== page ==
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Campaign for Southern Equality v. Bryant

United States District Court, S.D. Mississippi, Northern Division

November 25, 2014

PHIL BRYANT, in his official capacity as Governor of the State of Mississippi; JIM HOOD, in his official capacity as Mississippi Attorney General; and BARBARA DUNN, in her official capacity as Hinds County Circuit Clerk, DEFENDANTS

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For Campaign for Southern Equality, Rebecca Bickett, Andrea Sanders, Jocelyn Pritchett, Carla Webb, Plaintiffs: Andrew J. Ehrlich - PHV, Jacob H. Hupart - PHV, Jaren Janghorbani - PHV, Joshua D. Kaye - PHV, Roberta A. Kaplan - PHV, Warren Stramiello - PHV, LEAD ATTORNEYS, PRO HAC VICE, PAUL, WEISS, RIFKIND, WHARTON & GARRISON, LLP - New York, New York, NY; Diane E. Walton - PHV, LEAD ATTORNEY, PRO HAC VICE, WALTON LAW OFFICE, Asheville, NC; Robert B. McDuff, LEAD ATTORNEY, Sibyl C. Byrd, MCDUFF & BYRD, Jackson, MS; Dianne Herman Ellis, Rita Nahlik Silin, SILIN & ELLIS, Ocean Springs, MS.

For Phil Bryant in his Official Capacity as Governor of the State of Mississippi, Jim Hood in his Official Capacity as Mississippi Attorney General, Defendants: Justin L. Matheny, LEAD ATTORNEY, Paul E. Barnes - Government, MISSISSIPPI ATTORNEY GENERAL'S OFFICE, Jackson, MS.

For Barbara Dunn in her Official Capacity as Hinds County Circuit Clerk, Defendant: Pieter Teeuwissen, LEAD ATTORNEY, PIETER TEEUWISSEN, PLLC, Jackson, MS.

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Two same-sex couples brought this lawsuit challenging Mississippi's laws prohibiting same-sex marriage. One couple wishes to marry in Mississippi; the other was married out-of-state and wants Mississippi to recognize the marriage. A group advocating for gay and lesbian equality has joined their effort to seek relief on behalf of its members.

The plaintiffs claim that Mississippi's constitutional and statutory provisions limiting same-sex marriage (the " same-sex marriage ban" ) discriminate against them and other same-sex couples, depriving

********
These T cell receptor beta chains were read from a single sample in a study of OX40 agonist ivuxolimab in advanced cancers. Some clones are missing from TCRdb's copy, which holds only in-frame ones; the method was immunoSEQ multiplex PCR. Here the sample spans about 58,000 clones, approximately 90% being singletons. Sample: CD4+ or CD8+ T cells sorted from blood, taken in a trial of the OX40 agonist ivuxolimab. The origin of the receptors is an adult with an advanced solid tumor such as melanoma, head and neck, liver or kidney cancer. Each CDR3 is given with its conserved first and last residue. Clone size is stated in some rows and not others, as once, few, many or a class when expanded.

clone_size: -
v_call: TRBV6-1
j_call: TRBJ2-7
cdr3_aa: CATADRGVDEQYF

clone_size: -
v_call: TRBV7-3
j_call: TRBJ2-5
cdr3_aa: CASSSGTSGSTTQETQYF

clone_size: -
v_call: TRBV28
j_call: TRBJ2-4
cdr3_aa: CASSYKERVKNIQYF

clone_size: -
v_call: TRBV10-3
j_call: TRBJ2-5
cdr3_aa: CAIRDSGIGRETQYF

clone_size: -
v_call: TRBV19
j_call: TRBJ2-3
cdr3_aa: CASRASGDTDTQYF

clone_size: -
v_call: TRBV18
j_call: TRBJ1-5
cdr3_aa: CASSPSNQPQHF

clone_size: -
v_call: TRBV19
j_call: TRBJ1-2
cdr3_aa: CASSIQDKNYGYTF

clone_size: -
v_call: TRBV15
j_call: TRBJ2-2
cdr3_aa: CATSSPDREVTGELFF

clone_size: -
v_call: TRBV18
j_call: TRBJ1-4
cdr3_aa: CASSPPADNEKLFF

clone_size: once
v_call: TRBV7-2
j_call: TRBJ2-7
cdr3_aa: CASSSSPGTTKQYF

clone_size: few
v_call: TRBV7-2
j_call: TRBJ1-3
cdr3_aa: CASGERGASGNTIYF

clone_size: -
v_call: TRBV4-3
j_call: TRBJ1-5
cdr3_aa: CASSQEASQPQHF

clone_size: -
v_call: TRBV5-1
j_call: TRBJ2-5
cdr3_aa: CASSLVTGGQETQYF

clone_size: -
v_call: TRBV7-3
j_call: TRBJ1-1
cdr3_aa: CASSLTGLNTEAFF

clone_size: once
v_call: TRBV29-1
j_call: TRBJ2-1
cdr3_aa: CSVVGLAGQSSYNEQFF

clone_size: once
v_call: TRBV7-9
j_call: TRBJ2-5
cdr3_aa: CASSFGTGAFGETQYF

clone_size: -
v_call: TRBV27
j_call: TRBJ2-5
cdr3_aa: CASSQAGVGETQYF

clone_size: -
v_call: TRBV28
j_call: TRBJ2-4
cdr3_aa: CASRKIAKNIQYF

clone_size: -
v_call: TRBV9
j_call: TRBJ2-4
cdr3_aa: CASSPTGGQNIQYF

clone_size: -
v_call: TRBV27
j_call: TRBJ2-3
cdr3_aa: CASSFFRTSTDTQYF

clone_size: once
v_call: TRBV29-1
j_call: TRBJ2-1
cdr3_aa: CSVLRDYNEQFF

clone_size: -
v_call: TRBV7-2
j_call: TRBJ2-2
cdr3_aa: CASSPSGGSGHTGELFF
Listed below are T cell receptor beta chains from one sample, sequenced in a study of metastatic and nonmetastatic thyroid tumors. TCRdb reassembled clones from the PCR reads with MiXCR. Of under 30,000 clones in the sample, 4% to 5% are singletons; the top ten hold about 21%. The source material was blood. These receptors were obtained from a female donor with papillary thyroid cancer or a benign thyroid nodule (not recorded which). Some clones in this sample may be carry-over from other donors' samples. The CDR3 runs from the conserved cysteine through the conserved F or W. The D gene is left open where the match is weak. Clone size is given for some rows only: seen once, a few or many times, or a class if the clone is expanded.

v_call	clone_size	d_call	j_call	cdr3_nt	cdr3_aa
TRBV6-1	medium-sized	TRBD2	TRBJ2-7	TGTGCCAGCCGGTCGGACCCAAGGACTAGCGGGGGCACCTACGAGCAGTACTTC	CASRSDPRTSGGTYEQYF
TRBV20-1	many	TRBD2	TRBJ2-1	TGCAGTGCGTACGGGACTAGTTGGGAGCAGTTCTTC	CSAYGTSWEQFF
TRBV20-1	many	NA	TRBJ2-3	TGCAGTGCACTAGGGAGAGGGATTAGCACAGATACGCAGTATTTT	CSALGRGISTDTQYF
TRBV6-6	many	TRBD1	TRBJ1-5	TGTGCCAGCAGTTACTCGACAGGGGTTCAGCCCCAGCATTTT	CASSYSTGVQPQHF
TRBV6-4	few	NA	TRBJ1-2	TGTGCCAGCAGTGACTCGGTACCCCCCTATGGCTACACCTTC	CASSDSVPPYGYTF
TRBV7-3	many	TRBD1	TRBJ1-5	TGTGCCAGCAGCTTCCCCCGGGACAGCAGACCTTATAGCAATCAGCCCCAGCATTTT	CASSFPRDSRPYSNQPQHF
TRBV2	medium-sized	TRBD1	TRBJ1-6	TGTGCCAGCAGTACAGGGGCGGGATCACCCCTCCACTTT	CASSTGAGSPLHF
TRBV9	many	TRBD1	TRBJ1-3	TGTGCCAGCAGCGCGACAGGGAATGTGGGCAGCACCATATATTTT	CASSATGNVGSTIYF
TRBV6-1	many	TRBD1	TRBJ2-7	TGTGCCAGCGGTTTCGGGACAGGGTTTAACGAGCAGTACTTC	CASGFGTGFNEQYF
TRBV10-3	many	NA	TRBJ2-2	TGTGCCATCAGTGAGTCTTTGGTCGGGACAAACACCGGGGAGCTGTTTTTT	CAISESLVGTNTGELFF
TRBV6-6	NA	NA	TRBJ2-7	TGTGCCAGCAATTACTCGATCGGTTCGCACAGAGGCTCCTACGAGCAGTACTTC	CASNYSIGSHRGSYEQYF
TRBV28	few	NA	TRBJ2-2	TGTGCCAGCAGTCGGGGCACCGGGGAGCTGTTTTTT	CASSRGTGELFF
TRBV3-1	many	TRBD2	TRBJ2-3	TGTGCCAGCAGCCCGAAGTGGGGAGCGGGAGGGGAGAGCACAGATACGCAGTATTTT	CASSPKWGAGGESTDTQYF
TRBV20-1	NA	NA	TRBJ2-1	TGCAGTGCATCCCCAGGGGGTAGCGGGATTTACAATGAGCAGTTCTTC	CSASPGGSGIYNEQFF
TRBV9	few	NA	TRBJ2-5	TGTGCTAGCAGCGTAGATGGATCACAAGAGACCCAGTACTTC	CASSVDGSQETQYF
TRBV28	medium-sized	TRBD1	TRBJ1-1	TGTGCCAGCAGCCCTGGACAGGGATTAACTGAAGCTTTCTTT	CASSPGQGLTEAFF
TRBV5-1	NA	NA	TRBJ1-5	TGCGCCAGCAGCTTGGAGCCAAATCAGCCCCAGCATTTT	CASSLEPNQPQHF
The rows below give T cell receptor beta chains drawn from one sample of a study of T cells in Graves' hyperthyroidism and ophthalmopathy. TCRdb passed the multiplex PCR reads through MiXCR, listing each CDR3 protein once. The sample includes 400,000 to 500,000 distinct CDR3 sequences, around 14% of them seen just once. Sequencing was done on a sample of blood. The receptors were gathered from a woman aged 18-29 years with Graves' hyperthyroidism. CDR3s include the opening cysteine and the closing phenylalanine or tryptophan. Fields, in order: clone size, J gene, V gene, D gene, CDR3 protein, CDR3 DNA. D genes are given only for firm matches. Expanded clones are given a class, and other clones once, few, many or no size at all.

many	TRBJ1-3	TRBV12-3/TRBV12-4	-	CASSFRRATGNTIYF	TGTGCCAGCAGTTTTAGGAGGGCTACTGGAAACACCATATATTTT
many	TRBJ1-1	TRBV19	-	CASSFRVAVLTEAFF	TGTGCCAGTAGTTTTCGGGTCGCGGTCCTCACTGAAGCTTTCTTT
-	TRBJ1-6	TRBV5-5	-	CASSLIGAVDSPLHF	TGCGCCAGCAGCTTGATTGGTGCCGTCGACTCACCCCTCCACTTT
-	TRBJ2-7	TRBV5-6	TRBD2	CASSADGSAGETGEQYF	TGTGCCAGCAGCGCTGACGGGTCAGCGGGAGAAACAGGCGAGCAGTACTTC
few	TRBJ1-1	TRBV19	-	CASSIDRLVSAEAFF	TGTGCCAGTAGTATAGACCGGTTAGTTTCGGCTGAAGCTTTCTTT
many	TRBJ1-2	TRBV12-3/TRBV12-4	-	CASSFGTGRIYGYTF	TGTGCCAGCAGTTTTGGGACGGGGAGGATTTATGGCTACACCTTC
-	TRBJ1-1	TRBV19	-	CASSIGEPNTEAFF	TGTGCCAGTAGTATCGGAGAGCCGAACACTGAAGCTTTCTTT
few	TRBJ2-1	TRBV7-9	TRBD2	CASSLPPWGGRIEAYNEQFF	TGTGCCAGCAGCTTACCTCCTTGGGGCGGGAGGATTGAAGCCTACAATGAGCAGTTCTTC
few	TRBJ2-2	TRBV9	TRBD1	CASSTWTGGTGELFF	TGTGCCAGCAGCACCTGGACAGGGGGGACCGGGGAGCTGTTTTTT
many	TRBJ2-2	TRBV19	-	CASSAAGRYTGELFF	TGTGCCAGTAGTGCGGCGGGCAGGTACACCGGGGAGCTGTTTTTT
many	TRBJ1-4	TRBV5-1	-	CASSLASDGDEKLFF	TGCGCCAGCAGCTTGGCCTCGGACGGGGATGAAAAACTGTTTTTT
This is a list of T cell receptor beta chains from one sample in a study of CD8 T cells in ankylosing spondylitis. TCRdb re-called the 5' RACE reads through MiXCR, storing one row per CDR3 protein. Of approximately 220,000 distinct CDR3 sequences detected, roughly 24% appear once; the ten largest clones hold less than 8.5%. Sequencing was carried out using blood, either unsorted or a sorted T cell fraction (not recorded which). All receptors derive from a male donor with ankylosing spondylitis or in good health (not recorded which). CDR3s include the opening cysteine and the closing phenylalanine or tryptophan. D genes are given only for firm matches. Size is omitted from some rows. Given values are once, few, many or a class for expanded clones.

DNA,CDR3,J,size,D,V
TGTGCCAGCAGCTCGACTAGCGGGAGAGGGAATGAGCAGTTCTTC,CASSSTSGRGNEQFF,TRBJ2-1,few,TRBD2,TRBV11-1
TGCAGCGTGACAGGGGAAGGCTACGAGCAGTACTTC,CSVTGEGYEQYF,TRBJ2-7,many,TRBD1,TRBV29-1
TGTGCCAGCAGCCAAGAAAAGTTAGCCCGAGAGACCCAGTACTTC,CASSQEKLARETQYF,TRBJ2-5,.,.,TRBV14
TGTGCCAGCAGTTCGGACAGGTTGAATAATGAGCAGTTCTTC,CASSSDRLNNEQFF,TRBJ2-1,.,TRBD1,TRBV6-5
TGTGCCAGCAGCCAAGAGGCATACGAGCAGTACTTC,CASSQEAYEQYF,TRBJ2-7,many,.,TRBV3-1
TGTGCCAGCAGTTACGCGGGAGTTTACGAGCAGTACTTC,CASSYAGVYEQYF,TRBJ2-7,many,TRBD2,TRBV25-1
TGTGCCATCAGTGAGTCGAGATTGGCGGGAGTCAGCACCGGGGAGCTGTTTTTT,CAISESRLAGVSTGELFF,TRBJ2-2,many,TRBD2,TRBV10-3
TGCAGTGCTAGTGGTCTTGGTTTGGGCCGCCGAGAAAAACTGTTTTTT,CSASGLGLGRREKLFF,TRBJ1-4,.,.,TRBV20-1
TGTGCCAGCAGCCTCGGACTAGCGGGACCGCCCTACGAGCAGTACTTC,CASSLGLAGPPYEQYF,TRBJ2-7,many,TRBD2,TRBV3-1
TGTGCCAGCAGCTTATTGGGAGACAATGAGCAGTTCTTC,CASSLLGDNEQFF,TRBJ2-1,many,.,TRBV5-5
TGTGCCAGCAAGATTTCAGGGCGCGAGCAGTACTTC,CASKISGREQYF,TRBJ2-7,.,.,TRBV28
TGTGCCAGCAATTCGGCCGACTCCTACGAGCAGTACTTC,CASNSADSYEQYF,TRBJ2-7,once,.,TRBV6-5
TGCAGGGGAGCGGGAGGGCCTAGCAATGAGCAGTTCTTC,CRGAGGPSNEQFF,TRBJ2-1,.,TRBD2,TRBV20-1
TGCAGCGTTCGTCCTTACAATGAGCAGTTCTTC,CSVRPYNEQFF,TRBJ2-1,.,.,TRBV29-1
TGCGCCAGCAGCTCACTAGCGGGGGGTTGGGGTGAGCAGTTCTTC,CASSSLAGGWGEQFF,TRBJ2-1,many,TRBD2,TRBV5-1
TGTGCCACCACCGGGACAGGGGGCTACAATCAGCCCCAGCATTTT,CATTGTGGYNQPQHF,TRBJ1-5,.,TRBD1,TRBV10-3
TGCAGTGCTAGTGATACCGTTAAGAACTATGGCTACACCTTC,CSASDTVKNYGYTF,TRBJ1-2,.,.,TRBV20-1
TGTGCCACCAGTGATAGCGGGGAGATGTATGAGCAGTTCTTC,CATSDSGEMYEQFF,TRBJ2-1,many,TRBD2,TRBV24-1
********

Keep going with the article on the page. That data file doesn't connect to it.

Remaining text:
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them of rights guaranteed under the Fourteenth Amendment to the United States Constitution. They have moved for a preliminary injunction to stop the State from enforcing the ban, as well as a declaration that it is unconstitutional.

The State of Mississippi defends its laws. It argues that same-sex marriage should be defined by tradition and left up to the legislature and the voters. In the event it loses, it asks the court to stay the preliminary injunction so that the State may appeal without disrupting the status quo.

The court has considered the parties' briefs and asked questions of their attorneys at a hearing held November 12, 2014. There are no disputed facts. The only evidence consists of uncontested affidavits from the plaintiffs. The principal questions are matters of law. That law is relatively straightforward.

This case is one of many in which gay and lesbian couples ask the judiciary to finally resolve whether same-sex marriage bans violate the United States Constitution. In the wake of United States v. Windsor, 133 S.Ct. 2675, 186 L.Ed.2d 808 (2013), nearly every court presented with the issue has found such bans unconstitutional.[1]

The majority of Mississippians disapprove of same-sex marriage. They have made that abundantly clear through every channel in which popular opinion can be voiced. This court does not believe that

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the 86% of Mississippians who voted against same-sex marriage in 2004 did so with malice, bigotry, or hatred in their hearts. Many were simply trying to preserve their view of what a marriage should be, whether by religion or tradition. They deserve an explanation as to why same-sex marriage is now sweeping the country.

It has become clear to the court that people marry for a number of reasons: marriage is a profound source of emotional support; marriage is a private and public expression of commitment; some marry in exercise of their religious beliefs; some do so because it opens the door to economic and government benefits; there are those who marry to present a certain status or image; and others do it for the noble purpose of legitimizing their children. In reviewing the arguments of the parties and conducting its own research, the court determined that an objective person must answer affirmatively to the following questions:

Can gay and lesbian citizens love?
Can gay and lesbian citizens have long-lasting and committed relationships?
Can gay and lesbian citizens love and care for children?
Can gay and lesbian citizens provide what is best for their children?
Can gay and lesbian citizens help make their children good and productive citizens?
Without the right to marry, are gay and lesbian citizens subjected to humiliation and indignity?
Without the right to marry, are gay and lesbian citizens subjected to state-sanctioned prejudice?

Answering " Yes" to each of these questions leads the court to the inescapable conclusion that same-sex couples should be allowed to share in the benefits, and burdens, for better or for worse, of marriage.

The court concludes that Mississippi's same-sex marriage ban deprives same-sex couples and their children of equal dignity under the law. Gay and lesbian citizens cannot be subjected to such second-class citizenship. Mississippi's same-sex marriage ban violates the Due Process and Equal Protection Clauses of the Fourteenth Amendment.